The concept of responsibility in the ethics of self-defense and war
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PublisherSpringer Science and Business Media LLC
CitationSartorio, C. The concept of responsibility in the ethics of self-defense and war. Philos Stud (2021). https://doi.org/10.1007/s11098-021-01614-3
Rights© The Author(s), under exclusive licence to Springer Nature B.V. part of Springer Nature 2021
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AbstractThe focus of this paper is an influential family of views in the ethics of self-defense and war: views that ground the agent’s liability to be attacked in self-defense in the agent’s moral responsibility for the threat posed (“Responsibility Views”). I critically examine the concept of responsibility employed by such views, by looking at potential connections with the contemporary literature on moral responsibility. I start by uncovering some of the key assumptions that Responsibility Views make about the relevant concept of responsibility, and by scrutinizing those assumptions under the lens of more general theorizing about responsibility. I identify an important conflict that arises at that point. The problem is that the concept presupposed by Responsibility Views is in tension with the standard way of understanding the connection between the neutral and non-neutral forms of moral responsibility. I draw attention to a particular strategy that could be used to address this challenge, but I also identify some important obstacles that stand in the way. © 2021, The Author(s), under exclusive licence to Springer Nature B.V. part of Springer Nature.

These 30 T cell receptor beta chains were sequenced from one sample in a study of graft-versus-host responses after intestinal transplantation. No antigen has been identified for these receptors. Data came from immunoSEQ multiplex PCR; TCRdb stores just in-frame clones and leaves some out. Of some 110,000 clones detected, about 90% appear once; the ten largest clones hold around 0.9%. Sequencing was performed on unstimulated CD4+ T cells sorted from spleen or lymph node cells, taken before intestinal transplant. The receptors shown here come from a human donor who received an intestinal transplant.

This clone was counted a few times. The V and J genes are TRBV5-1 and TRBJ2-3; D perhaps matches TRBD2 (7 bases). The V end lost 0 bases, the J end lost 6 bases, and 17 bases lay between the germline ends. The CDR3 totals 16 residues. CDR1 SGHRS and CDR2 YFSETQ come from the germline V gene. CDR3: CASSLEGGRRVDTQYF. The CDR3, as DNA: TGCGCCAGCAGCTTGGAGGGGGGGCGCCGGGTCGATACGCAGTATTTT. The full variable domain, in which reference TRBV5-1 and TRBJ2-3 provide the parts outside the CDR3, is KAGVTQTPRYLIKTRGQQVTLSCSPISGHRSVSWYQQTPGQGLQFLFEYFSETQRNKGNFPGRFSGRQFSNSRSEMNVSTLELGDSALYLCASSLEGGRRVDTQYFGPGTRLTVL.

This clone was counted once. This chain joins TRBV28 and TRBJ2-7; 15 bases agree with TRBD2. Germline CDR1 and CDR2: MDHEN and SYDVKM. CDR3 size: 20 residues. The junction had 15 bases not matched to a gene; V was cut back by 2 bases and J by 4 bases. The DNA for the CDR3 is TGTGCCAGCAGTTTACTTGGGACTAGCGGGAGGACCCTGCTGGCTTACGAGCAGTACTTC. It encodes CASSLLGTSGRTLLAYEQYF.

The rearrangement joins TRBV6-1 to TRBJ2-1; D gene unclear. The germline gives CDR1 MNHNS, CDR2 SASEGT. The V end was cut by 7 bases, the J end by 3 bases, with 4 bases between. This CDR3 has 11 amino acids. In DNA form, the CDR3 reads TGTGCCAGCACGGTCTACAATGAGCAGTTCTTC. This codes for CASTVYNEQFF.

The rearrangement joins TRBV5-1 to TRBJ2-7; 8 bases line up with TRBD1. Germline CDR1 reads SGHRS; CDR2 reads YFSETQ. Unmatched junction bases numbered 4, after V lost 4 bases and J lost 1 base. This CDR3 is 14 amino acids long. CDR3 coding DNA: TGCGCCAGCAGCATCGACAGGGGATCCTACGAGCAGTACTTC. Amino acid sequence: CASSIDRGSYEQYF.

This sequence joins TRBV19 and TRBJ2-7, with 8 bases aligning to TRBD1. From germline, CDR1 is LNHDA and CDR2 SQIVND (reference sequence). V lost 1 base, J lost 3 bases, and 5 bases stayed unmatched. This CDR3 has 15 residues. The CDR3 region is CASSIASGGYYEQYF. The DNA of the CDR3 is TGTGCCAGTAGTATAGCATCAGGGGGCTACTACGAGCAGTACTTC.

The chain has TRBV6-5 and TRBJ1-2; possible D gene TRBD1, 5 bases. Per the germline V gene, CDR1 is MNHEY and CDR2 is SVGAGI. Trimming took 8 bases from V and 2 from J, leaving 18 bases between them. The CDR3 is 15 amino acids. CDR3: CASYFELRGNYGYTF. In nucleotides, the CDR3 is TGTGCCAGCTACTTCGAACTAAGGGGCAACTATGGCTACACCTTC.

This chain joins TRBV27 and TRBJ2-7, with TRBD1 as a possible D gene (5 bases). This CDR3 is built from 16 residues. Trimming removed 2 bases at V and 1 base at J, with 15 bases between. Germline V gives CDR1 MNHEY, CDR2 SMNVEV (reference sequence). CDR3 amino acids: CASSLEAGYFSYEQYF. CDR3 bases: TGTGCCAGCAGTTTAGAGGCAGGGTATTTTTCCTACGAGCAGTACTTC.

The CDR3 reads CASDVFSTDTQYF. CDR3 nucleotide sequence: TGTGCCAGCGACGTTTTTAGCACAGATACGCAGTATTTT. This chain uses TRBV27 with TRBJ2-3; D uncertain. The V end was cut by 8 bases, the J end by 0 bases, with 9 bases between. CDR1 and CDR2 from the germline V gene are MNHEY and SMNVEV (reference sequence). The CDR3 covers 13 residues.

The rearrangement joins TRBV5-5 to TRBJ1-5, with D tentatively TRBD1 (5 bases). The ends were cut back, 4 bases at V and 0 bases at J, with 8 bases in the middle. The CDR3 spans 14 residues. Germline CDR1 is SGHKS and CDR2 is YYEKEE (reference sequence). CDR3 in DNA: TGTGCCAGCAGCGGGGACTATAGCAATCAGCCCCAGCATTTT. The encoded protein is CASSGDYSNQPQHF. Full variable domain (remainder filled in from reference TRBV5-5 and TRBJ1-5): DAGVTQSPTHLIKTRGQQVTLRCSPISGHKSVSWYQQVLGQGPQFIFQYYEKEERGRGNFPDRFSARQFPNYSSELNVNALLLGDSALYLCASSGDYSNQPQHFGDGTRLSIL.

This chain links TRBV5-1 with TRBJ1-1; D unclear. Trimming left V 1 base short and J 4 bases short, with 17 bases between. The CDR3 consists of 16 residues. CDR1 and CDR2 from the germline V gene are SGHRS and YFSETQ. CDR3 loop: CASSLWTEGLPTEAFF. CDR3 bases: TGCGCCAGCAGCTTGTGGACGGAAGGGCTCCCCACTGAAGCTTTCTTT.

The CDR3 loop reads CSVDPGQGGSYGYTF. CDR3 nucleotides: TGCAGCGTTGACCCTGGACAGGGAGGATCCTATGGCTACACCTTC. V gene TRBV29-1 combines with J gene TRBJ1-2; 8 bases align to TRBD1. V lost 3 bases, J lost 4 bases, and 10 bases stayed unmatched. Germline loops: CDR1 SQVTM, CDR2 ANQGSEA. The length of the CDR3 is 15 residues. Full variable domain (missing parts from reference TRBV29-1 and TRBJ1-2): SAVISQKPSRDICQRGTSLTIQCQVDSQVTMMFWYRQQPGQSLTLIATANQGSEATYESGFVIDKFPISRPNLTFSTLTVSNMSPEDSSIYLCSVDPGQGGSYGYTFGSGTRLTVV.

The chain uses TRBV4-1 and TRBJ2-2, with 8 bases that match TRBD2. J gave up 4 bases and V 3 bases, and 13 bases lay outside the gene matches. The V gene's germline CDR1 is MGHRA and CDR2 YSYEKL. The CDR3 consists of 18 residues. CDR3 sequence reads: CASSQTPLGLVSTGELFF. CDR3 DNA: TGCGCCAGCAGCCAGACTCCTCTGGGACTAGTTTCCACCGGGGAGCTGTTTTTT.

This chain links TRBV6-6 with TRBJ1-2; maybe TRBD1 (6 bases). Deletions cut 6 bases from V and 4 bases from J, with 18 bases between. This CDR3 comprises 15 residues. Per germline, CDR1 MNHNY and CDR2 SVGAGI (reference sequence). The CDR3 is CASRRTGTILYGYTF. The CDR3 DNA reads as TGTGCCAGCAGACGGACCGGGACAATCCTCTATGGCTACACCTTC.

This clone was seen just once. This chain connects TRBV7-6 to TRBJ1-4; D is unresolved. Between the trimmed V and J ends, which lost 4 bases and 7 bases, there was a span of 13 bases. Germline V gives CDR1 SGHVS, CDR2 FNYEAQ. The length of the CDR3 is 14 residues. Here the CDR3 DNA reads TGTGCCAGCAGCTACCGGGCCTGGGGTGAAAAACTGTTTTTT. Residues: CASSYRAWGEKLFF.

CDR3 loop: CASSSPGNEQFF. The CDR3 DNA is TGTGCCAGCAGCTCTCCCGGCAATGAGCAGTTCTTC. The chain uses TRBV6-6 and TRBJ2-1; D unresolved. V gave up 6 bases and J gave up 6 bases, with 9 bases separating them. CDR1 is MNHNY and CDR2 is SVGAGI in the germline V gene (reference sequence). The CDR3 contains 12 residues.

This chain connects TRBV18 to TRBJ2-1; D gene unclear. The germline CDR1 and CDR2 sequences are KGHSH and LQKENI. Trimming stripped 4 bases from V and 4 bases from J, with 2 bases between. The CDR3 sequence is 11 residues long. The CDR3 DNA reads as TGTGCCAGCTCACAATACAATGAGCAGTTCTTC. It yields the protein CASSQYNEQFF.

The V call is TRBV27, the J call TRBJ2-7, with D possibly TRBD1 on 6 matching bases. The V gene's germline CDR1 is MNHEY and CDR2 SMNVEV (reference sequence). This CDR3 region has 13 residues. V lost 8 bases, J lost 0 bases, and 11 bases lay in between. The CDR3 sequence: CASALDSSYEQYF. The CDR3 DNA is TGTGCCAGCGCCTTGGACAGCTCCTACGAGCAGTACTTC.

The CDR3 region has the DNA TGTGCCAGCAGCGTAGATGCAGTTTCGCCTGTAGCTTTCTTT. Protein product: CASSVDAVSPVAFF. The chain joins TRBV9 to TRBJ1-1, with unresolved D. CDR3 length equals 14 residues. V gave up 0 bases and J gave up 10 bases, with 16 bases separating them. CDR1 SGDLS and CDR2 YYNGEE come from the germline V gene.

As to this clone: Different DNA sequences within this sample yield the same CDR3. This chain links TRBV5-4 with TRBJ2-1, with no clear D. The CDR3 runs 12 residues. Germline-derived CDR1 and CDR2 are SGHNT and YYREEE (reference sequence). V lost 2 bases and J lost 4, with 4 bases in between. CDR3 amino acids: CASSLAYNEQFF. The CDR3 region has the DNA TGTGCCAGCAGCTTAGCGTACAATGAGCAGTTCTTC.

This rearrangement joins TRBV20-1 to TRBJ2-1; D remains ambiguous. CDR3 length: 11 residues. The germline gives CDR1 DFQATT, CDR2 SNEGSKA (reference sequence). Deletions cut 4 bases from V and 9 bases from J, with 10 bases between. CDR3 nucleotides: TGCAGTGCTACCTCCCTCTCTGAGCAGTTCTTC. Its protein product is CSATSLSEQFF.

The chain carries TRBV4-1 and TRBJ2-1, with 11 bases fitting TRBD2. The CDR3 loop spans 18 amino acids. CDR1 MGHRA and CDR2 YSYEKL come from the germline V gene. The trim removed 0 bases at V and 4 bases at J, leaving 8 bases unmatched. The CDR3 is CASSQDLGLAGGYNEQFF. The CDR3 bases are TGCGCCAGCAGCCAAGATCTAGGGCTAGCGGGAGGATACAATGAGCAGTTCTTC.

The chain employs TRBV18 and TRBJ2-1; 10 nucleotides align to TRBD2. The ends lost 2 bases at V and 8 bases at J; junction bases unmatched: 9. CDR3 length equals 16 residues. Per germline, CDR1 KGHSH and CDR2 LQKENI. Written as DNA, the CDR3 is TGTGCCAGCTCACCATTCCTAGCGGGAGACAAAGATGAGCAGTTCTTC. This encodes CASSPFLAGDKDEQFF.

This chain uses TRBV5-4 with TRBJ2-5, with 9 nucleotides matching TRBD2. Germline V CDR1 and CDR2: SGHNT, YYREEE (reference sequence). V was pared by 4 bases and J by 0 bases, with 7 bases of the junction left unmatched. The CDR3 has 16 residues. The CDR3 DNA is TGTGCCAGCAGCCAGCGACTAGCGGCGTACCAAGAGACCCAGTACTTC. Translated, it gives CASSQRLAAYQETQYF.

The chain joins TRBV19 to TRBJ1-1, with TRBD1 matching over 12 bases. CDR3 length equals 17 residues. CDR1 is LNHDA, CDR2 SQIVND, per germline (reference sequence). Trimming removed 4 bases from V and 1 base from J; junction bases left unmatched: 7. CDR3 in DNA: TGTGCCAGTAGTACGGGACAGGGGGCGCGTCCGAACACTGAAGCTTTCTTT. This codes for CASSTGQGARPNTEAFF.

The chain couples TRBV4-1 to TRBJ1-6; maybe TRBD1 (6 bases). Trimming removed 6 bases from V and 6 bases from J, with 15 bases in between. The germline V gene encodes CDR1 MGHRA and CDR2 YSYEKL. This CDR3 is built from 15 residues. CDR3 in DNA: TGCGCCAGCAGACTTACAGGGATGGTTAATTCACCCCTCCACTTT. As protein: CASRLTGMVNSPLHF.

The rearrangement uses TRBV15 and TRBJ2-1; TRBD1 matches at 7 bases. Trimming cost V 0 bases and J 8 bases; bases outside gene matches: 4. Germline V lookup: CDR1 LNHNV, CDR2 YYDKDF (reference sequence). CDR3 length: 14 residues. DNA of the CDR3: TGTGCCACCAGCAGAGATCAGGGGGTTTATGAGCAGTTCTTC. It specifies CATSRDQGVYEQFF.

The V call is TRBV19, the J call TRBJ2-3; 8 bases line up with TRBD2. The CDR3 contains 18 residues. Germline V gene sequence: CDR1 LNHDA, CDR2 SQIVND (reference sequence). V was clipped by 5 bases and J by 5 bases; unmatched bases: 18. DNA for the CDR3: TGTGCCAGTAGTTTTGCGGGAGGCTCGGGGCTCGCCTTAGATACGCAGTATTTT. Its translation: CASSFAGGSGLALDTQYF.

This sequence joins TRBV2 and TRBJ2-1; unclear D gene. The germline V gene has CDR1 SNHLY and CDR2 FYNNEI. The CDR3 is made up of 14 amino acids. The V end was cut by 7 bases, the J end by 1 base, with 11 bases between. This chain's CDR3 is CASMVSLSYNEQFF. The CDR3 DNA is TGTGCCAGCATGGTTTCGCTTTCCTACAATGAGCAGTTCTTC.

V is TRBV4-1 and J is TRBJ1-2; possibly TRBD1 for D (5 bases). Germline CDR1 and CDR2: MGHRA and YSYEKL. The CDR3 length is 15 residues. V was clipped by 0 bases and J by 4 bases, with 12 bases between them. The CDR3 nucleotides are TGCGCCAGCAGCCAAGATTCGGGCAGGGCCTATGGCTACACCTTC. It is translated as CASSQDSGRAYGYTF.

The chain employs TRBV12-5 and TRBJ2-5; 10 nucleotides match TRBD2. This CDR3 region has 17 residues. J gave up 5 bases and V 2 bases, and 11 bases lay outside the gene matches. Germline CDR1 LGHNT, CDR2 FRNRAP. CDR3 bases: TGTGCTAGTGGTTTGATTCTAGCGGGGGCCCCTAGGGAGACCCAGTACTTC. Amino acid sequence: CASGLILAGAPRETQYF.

Note12 month embargo; published: 03 February 2021
VersionFinal accepted manuscript